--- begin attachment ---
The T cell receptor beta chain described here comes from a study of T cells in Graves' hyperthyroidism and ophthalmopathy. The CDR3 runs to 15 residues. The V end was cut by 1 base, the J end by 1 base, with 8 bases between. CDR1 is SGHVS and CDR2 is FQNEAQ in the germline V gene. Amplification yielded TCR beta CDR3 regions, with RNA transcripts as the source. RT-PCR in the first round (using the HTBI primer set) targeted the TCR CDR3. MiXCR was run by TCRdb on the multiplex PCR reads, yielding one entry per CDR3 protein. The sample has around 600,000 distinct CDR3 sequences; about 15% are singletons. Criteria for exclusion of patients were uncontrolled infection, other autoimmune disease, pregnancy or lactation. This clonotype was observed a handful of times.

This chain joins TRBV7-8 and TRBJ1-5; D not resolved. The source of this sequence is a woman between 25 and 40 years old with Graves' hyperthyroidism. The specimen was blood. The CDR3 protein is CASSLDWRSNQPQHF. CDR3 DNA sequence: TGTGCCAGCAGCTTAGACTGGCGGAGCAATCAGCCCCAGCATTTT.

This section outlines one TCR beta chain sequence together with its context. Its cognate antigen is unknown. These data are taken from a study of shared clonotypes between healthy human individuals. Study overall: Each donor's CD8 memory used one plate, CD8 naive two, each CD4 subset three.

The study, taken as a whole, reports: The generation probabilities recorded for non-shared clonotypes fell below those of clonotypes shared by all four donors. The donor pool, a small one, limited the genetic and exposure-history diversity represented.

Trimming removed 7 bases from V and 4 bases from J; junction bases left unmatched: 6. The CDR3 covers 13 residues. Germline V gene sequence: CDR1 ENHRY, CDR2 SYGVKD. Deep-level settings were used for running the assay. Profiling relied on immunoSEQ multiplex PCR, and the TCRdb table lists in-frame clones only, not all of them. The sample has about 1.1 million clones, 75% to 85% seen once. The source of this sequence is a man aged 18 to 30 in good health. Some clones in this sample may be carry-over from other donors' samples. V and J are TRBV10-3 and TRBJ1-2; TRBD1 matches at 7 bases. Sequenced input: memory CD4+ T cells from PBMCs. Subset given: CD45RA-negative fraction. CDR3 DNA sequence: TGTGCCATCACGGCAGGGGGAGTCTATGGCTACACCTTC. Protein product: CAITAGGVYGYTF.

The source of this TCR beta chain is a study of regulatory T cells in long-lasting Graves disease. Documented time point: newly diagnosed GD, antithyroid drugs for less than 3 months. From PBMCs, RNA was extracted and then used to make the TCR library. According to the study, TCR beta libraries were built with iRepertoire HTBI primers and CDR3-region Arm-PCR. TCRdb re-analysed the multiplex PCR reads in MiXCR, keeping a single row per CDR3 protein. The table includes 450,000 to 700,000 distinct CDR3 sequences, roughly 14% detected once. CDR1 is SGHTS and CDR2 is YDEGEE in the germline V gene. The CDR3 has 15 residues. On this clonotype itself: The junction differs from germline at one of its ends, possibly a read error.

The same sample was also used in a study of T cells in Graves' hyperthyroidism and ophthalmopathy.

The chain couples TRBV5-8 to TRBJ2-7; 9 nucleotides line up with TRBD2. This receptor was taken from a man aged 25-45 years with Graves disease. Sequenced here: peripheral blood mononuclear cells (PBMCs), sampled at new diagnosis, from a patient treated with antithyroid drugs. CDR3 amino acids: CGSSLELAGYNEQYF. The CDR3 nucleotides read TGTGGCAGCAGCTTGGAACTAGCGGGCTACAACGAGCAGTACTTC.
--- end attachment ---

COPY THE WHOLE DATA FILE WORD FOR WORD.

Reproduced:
The T cell receptor beta chain described here comes from a study of T cells in Graves' hyperthyroidism and ophthalmopathy. The CDR3 runs to 15 residues. The V end was cut by 1 base, the J end by 1 base, with 8 bases between. CDR1 is SGHVS and CDR2 is FQNEAQ in the germline V gene. Amplification yielded TCR beta CDR3 regions, with RNA transcripts as the source. RT-PCR in the first round (using the HTBI primer set) targeted the TCR CDR3. MiXCR was run by TCRdb on the multiplex PCR reads, yielding one entry per CDR3 protein. The sample has around 600,000 distinct CDR3 sequences; about 15% are singletons. Criteria for exclusion of patients were uncontrolled infection, other autoimmune disease, pregnancy or lactation. This clonotype was observed a handful of times.

This chain joins TRBV7-8 and TRBJ1-5; D not resolved. The source of this sequence is a woman between 25 and 40 years old with Graves' hyperthyroidism. The specimen was blood. The CDR3 protein is CASSLDWRSNQPQHF. CDR3 DNA sequence: TGTGCCAGCAGCTTAGACTGGCGGAGCAATCAGCCCCAGCATTTT.

This section outlines one TCR beta chain sequence together with its context. Its cognate antigen is unknown. These data are taken from a study of shared clonotypes between healthy human individuals. Study overall: Each donor's CD8 memory used one plate, CD8 naive two, each CD4 subset three.

The study, taken as a whole, reports: The generation probabilities recorded for non-shared clonotypes fell below those of clonotypes shared by all four donors. The donor pool, a small one, limited the genetic and exposure-history diversity represented.

Trimming removed 7 bases from V and 4 bases from J; junction bases left unmatched: 6. The CDR3 covers 13 residues. Germline V gene sequence: CDR1 ENHRY, CDR2 SYGVKD. Deep-level settings were used for running the assay. Profiling relied on immunoSEQ multiplex PCR, and the TCRdb table lists in-frame clones only, not all of them. The sample has about 1.1 million clones, 75% to 85% seen once. The source of this sequence is a man aged 18 to 30 in good health. Some clones in this sample may be carry-over from other donors' samples. V and J are TRBV10-3 and TRBJ1-2; TRBD1 matches at 7 bases. Sequenced input: memory CD4+ T cells from PBMCs. Subset given: CD45RA-negative fraction. CDR3 DNA sequence: TGTGCCATCACGGCAGGGGGAGTCTATGGCTACACCTTC. Protein product: CAITAGGVYGYTF.

The source of this TCR beta chain is a study of regulatory T cells in long-lasting Graves disease. Documented time point: newly diagnosed GD, antithyroid drugs for less than 3 months. From PBMCs, RNA was extracted and then used to make the TCR library. According to the study, TCR beta libraries were built with iRepertoire HTBI primers and CDR3-region Arm-PCR. TCRdb re-analysed the multiplex PCR reads in MiXCR, keeping a single row per CDR3 protein. The table includes 450,000 to 700,000 distinct CDR3 sequences, roughly 14% detected once. CDR1 is SGHTS and CDR2 is YDEGEE in the germline V gene. The CDR3 has 15 residues. On this clonotype itself: The junction differs from germline at one of its ends, possibly a read error.

The same sample was also used in a study of T cells in Graves' hyperthyroidism and ophthalmopathy.

The chain couples TRBV5-8 to TRBJ2-7; 9 nucleotides line up with TRBD2. This receptor was taken from a man aged 25-45 years with Graves disease. Sequenced here: peripheral blood mononuclear cells (PBMCs), sampled at new diagnosis, from a patient treated with antithyroid drugs. CDR3 amino acids: CGSSLELAGYNEQYF. The CDR3 nucleotides read TGTGGCAGCAGCTTGGAACTAGCGGGCTACAACGAGCAGTACTTC.